I walked away from the turbine and sat on a nearby boulder to consider the other-worldly scene. The landscape had the flat and barren feel and look of an industrial park or oil tank farm. In small areas, vestiges of the old mountaintop remain. Occasional beauty patches of trees and ledge, left untouched by the humans and their machines who destroyed the rest of the ridgeline. Power lines, some above ground, some below, traverse the three mountains, accompanied by wide roads and culverts.
Here’s another example of the lunacy of Big Wind: Despite all the destruction and construction, each wind turbine still requires a backup source of power generation – usually gas-fired plants or hydro – because the wind developers’ contracts with the grid owners requires them to provide a steady stream of juice. So when the wind ain’t blowing, the other power plants have to go online or increase production.
During my walk to the summit, I saw only one bird. A lone morning dove perched upon a wire. While I sat in the presence of the turbines, I understood why there weren’t any other critters around. Even though eagles, bats and migratory flocks often die because of the massive knives slicing through their airspace, most local wildlife has no interest in hanging around the mammoth machines. The vibrations, whirrs and hums frightens them away.
Traditionally, this ridgeline was a hunting ground, popular with locals. But now, all outdoor recreational activities are banned within 500 feet of the rigs, which, because of the terrain, renders the three mountains useless for fun and games. No matter, though, since the place has been transformed into a noisy ecological dead zone.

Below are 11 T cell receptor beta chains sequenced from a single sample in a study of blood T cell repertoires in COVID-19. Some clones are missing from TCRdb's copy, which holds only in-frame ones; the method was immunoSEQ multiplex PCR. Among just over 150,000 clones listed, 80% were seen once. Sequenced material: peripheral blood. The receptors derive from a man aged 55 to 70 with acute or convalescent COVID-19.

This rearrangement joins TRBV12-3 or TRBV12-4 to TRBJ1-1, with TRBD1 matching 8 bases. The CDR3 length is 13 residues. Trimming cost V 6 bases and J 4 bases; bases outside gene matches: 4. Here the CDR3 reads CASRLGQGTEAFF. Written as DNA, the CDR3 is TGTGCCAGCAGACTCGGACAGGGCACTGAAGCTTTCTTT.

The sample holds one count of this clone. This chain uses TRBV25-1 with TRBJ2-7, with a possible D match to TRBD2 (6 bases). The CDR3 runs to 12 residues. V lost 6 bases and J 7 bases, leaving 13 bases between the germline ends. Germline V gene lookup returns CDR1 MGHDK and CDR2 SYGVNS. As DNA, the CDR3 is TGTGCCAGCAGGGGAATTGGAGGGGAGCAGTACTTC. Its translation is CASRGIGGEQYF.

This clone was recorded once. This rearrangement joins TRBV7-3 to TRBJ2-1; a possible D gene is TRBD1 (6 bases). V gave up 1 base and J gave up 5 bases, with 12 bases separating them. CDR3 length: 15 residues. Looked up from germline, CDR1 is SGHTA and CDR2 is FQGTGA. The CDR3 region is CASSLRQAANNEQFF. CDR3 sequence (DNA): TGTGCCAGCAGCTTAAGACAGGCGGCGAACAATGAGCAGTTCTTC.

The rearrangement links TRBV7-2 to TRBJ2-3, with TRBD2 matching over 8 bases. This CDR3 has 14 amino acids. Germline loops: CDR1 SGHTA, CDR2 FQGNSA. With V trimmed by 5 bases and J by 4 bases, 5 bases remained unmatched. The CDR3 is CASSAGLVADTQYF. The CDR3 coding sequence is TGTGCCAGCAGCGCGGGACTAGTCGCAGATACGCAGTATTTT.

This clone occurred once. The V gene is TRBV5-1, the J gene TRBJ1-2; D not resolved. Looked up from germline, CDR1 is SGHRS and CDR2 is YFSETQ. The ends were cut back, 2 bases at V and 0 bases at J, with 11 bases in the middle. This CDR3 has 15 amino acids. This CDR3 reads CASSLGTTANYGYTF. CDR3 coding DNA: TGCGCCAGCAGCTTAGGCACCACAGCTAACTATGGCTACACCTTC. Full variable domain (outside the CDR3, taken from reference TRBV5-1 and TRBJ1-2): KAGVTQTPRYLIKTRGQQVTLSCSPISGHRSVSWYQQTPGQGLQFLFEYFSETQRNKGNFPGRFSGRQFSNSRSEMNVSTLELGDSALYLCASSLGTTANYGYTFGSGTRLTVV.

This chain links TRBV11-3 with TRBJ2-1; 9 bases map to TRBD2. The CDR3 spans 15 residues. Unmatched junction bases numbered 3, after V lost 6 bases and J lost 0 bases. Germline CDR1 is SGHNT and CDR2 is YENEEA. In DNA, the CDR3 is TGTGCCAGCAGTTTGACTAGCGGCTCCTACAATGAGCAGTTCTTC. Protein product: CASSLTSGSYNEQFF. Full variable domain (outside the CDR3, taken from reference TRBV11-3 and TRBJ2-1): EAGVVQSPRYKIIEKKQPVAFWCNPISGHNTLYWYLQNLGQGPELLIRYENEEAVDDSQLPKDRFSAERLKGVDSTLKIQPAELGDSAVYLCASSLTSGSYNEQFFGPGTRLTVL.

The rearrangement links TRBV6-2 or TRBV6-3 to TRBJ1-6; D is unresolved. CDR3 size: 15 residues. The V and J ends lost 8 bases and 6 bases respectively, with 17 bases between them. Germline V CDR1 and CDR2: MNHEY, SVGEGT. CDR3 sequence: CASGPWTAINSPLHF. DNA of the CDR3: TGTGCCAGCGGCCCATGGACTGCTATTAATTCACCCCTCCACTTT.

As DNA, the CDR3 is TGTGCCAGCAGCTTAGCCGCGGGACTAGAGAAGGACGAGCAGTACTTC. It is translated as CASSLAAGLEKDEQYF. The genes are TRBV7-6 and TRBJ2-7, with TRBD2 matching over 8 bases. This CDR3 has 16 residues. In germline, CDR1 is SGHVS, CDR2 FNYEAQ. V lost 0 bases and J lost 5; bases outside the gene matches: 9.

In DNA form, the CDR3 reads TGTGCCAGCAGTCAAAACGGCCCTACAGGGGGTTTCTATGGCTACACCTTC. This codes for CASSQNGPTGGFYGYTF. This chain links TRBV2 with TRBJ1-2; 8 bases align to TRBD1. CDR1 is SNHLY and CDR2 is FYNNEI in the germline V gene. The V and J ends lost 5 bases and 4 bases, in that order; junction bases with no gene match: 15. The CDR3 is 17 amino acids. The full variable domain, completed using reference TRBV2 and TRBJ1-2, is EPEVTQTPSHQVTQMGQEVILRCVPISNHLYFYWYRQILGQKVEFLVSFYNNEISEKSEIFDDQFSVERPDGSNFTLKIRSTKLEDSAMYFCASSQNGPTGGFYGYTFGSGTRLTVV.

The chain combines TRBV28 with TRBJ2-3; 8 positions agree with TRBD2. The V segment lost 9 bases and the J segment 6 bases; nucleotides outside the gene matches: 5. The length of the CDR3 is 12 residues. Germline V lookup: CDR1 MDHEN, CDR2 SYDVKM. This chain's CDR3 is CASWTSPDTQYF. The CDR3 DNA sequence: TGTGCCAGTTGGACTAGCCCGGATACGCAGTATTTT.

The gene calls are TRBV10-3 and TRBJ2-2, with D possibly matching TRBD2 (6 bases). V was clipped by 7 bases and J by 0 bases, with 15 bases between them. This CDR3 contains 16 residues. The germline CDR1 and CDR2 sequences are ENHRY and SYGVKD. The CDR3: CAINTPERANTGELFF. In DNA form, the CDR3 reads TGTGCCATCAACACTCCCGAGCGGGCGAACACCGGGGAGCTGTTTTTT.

Maine’s official renewable energy policy calls for large-scale wind development. Under the legislatively-approved plans, power-mongers hope to install almost 2,000 turbines on mountains and ridges across the state. That means the Record Hill project – at a cost of over a hundred million bucks – constitutes a mere 1 percent of the state’s plan.
It’s been hot in western Maine for the last couple of weeks. Often times, nary a breeze and the turbines barely moved, except during the occasional gusty thunderstorms. None of the folks I spoke with who live around Record Hill wanted to go on the record. Not worth the trouble and anger it might cause among the neighbors. After all, it’s a done deal. This line of windmills is here for good.
If a hundred more of these wind parks are built, we might as well forget about the beauty, wilderness and sense of place that makes Maine so special. We need to re-examine the dollars and sense of making devastating changes to the natural world around us in order to enrich corporatists and Big Energy who don’t give a damn about Maine or its people. Perhaps it’s time for a statewide moratorium on future wind developments. Problem is, the one-percenters and crony capitalists are willing to spread cash among elected leaders in order to keep feeding on the trough of public subsidies and tax breaks.
But there is a solution, thanks to Maine’s citizen referendum process. Maybe it’s time to “Ban Industrial Wind.” Who wants to help?